As the Latino population grows in Ohio, so has interest by the Justice Department about whether election ballots should be bilingual. Washington is leaning on Cuyahoga County to become the first in the state to provide bilingual ballots. Also, there's acrimony in Akron over city deficit estimates and the need for more layoffs; a Cuyahoga County official resigns over a conflict of interest. And, now that the Plain Dealer and the Cleveland Orchestra have prevailed in the lawsuit brought by music critic Don Rosenberg, we'll assess the outcome and its implications. David Molpus hosts the Reporters' Roundtable, Friday morning at 9 on 90.3.
Posted August 16, 2010
It's been just over a year since Ronald Berkman took the helm as President at Cleveland State. Since his arrival he’s tried to capitalize on CSU's location in the heart of downtown by bringing new business to the area that caters to the student population. Join the conversation with Mike McIntyre to find out what else Berkman’s been up to and his hopes for both the future of the school and the region.
Posted August 17, 2010
The county's new charter establishes economic development as the primary goal of the county government voters will elect this fall. We'll ask candidates for county executive how they plan to foster economic progress while restoring public faith in county government. Mail-in voting has already begun for a September primary that will narrow the field of candidates This might be your best chance to question leading contenders yourself. Join us for the conversation Tuesday at 9:00 on 90.3.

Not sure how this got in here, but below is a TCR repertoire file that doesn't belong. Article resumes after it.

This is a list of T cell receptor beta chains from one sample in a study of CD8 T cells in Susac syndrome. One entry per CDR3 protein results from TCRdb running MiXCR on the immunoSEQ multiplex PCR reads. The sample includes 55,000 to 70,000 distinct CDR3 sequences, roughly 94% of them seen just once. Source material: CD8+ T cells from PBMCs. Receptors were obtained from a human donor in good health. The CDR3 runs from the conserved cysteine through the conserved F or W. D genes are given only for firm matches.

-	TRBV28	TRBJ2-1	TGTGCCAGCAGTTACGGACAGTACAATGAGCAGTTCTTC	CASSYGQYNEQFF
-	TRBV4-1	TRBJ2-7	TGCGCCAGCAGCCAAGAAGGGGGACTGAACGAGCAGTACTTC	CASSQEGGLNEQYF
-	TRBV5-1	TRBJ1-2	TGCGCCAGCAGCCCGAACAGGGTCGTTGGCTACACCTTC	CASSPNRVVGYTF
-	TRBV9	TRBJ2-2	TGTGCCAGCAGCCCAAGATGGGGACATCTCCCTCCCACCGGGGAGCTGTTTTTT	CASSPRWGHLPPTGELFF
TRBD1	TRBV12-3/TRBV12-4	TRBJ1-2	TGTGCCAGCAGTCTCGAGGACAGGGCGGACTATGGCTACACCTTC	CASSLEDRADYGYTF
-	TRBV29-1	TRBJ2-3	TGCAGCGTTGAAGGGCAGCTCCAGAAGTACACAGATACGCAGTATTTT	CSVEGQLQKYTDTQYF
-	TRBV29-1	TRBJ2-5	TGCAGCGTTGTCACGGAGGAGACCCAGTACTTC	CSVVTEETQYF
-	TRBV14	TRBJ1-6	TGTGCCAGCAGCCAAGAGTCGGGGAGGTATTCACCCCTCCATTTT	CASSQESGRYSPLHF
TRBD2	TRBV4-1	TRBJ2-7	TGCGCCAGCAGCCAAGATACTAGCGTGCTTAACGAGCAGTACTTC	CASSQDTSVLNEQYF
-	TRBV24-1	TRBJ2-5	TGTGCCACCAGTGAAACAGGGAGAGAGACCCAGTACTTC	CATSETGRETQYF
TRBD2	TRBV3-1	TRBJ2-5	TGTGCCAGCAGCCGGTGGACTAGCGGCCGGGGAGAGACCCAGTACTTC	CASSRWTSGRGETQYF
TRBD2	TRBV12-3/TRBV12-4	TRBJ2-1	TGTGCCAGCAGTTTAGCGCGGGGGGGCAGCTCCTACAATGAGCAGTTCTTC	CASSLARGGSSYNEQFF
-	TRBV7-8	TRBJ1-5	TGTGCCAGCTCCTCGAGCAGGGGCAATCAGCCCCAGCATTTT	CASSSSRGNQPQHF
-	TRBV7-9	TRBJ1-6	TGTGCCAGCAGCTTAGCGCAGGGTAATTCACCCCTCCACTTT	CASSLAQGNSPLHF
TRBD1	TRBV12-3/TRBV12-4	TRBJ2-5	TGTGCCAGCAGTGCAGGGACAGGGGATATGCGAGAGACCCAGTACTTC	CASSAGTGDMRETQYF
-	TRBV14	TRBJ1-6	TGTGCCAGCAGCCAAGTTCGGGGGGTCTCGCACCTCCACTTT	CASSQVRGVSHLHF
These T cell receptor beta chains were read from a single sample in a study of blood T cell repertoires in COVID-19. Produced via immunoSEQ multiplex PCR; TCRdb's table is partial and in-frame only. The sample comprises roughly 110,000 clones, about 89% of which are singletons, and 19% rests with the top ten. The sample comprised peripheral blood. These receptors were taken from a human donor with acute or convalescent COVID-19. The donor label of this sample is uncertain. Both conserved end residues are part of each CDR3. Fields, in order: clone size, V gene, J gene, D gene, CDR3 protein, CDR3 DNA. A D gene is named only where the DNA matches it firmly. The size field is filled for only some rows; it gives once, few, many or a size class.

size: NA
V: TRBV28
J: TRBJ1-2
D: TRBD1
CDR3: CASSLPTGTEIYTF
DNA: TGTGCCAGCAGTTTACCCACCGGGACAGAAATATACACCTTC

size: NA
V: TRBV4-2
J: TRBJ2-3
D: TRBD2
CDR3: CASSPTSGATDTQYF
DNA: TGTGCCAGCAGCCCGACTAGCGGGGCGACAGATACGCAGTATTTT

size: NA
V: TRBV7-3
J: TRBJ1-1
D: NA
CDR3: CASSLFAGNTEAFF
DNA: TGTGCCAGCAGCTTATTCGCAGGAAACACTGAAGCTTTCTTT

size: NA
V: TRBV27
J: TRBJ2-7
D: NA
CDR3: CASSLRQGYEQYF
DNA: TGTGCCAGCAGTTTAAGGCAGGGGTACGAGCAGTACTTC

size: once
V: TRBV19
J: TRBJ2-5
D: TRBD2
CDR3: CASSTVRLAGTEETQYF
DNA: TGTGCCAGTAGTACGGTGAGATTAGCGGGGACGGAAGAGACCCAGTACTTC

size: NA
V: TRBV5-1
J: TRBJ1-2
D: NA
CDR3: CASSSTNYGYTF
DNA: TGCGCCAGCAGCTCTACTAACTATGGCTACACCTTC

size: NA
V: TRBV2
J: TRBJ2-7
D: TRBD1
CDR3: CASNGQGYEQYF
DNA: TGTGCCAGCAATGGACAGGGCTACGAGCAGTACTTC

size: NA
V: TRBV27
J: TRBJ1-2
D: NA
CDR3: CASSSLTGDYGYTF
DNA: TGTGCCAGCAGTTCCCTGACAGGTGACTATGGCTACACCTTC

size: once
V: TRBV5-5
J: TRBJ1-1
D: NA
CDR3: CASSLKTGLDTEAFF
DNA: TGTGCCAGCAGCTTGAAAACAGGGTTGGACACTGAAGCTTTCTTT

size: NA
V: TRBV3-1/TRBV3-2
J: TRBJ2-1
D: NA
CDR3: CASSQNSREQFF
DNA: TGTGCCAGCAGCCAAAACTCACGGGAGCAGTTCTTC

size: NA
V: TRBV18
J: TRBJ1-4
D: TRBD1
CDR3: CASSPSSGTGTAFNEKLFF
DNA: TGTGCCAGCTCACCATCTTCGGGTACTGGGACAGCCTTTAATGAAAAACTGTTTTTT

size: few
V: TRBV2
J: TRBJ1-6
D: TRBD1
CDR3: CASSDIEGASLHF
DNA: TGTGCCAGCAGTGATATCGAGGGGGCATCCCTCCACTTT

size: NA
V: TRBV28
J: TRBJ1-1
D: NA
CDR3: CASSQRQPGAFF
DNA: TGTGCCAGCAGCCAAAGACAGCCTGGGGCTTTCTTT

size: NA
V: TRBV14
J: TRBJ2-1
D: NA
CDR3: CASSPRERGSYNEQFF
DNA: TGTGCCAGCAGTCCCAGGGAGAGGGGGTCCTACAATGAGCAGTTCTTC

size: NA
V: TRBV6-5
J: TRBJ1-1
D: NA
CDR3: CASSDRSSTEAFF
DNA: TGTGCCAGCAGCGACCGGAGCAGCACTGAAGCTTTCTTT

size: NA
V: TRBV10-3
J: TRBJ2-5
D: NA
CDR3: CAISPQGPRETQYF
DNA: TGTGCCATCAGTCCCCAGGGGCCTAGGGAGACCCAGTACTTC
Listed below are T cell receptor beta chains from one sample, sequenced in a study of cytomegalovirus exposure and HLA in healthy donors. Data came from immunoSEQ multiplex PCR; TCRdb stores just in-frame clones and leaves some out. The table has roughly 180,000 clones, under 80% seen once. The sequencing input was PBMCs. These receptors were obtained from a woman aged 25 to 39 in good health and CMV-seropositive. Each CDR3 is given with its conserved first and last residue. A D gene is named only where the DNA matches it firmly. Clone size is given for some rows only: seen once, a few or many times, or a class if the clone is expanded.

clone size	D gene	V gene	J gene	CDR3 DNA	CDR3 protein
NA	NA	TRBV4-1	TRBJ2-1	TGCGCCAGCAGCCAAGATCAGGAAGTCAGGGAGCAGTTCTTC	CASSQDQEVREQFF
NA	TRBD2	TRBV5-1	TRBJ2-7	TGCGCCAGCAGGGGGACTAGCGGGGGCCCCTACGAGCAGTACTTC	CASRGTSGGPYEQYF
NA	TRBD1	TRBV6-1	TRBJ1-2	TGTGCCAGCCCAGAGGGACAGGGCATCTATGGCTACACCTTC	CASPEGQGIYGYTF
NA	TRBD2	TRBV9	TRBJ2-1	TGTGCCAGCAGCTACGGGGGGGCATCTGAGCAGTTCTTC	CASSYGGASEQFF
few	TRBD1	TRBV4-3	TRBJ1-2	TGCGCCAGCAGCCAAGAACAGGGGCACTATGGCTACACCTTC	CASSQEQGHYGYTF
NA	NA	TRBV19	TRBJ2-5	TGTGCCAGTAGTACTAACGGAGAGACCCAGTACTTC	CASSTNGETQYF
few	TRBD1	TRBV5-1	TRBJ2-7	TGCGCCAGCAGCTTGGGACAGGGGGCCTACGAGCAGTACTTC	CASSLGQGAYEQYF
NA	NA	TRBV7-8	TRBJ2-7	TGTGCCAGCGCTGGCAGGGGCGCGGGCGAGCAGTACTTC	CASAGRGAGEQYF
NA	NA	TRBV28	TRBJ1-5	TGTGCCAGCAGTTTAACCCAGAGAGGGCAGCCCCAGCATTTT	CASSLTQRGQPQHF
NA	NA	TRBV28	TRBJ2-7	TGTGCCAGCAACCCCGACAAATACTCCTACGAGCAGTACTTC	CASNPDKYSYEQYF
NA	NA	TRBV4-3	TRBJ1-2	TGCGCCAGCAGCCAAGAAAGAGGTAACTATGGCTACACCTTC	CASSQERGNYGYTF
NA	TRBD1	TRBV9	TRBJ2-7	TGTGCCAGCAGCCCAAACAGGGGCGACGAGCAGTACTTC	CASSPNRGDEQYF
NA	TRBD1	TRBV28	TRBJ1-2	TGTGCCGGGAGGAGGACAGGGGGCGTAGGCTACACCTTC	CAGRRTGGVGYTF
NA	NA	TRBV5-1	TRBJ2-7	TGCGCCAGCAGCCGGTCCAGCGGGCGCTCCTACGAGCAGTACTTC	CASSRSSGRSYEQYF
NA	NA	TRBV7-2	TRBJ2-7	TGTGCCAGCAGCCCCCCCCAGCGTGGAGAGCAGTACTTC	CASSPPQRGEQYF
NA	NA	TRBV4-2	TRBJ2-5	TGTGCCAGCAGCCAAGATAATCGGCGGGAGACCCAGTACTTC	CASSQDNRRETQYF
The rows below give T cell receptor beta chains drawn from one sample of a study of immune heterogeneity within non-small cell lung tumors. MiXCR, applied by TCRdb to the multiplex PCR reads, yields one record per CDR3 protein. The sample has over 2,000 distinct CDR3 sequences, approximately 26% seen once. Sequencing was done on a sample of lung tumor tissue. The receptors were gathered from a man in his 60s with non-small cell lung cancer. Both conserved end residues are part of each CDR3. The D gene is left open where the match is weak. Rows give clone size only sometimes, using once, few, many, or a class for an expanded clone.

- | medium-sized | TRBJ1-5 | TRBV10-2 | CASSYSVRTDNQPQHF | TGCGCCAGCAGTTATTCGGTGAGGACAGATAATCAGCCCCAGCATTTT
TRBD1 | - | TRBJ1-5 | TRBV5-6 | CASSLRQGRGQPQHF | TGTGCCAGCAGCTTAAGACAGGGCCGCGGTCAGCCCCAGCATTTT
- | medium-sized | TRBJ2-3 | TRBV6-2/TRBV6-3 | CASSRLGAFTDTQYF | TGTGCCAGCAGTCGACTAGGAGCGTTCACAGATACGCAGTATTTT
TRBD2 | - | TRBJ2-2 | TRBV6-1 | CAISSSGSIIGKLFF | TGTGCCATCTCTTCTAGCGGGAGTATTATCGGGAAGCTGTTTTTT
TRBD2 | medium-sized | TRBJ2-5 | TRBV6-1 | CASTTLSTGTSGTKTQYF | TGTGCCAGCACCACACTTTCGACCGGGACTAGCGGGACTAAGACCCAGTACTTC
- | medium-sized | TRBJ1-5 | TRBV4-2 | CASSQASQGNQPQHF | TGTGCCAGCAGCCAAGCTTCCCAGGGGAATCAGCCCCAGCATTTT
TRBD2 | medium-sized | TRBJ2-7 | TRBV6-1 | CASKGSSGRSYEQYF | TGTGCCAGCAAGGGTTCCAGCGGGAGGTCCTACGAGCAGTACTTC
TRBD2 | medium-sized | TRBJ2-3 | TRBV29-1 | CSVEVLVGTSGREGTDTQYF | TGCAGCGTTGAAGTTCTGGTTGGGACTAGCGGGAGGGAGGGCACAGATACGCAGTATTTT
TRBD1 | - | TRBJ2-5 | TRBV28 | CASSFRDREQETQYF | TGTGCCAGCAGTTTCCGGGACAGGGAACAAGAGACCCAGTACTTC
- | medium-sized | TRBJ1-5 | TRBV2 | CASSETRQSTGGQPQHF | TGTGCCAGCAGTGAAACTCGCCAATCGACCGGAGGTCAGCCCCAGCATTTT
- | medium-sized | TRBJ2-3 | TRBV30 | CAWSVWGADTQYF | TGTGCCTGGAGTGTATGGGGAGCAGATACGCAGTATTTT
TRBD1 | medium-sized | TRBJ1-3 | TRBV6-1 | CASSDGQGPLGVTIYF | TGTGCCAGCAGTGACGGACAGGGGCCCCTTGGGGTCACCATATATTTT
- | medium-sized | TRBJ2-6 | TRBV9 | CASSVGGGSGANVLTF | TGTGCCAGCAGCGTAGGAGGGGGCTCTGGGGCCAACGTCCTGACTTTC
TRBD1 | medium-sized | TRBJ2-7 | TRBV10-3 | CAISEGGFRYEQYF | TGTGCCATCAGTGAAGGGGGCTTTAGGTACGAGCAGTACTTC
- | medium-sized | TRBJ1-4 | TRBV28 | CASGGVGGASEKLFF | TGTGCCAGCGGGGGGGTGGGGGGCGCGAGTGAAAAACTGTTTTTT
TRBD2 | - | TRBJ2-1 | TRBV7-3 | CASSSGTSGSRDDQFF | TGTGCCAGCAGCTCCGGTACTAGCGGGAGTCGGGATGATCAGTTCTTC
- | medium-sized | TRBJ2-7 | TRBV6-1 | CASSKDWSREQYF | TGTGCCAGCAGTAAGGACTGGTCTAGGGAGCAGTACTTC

Posted August 18, 2010
Topics: Health, Other, Courts/Crime - Fire/Law Enforcement, Parenting/Child Care
When a woman finally decides to leave an abusive man, she has just entered the most dangerous period of the relationship. How does she get out without becoming badly injured or worse -- as we have seen in two recent cases in Cleveland -- killed? Wednesday on the Sound of Ideas, we'll talk with advocates for battered women, learn what tools exist for them to protect themselves and hear about a new idea to bring services for abused women together under one roof. Protecting abused women, Wednesday at 9 on 90.3.
Posted August 19, 2010
Topics: Economy, Help Wanted, Other, Community/Human Interest
Looking at the numbers, it turns out blue collar workers have lost their jobs faster than the rest of the nation. When the economy fell off a cliff, you might say it landed on them. Certain work force sectors have been hit so hard by the recession, the rate of job losses there match the plunge in overall employment during the Great Depression. Thursday morning at 9:00, Plain Dealer Metro columnist Regina Brett and guests discuss what the fallout may be and whether the needs of the long-term unemployed can be met. This is an encore presentation of The Sound of Ideas.
Posted August 20, 2010